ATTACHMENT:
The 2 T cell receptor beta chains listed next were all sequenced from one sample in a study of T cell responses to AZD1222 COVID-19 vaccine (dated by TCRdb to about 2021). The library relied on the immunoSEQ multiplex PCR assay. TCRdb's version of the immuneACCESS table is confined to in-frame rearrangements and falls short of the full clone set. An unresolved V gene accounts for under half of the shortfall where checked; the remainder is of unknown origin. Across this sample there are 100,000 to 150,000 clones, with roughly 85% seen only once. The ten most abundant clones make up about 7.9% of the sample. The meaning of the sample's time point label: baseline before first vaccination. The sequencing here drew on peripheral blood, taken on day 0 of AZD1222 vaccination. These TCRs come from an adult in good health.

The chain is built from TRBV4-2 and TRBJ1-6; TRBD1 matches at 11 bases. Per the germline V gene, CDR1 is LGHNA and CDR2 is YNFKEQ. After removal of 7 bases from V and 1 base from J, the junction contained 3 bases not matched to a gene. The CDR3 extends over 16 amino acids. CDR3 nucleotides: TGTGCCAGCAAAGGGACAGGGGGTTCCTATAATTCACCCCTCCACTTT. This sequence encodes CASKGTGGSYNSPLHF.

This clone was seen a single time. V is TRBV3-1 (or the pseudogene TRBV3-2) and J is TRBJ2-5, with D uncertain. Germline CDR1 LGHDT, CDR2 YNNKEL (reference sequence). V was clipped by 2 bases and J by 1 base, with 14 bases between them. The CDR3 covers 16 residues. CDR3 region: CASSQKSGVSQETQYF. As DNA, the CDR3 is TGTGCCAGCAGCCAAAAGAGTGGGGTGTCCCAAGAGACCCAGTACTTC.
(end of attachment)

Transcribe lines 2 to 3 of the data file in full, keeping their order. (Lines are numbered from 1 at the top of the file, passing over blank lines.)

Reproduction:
The chain is built from TRBV4-2 and TRBJ1-6; TRBD1 matches at 11 bases. Per the germline V gene, CDR1 is LGHNA and CDR2 is YNFKEQ. After removal of 7 bases from V and 1 base from J, the junction contained 3 bases not matched to a gene. The CDR3 extends over 16 amino acids. CDR3 nucleotides: TGTGCCAGCAAAGGGACAGGGGGTTCCTATAATTCACCCCTCCACTTT. This sequence encodes CASKGTGGSYNSPLHF.

This clone was seen a single time. V is TRBV3-1 (or the pseudogene TRBV3-2) and J is TRBJ2-5, with D uncertain. Germline CDR1 LGHDT, CDR2 YNNKEL (reference sequence). V was clipped by 2 bases and J by 1 base, with 14 bases between them. The CDR3 covers 16 residues. CDR3 region: CASSQKSGVSQETQYF. As DNA, the CDR3 is TGTGCCAGCAGCCAAAAGAGTGGGGTGTCCCAAGAGACCCAGTACTTC.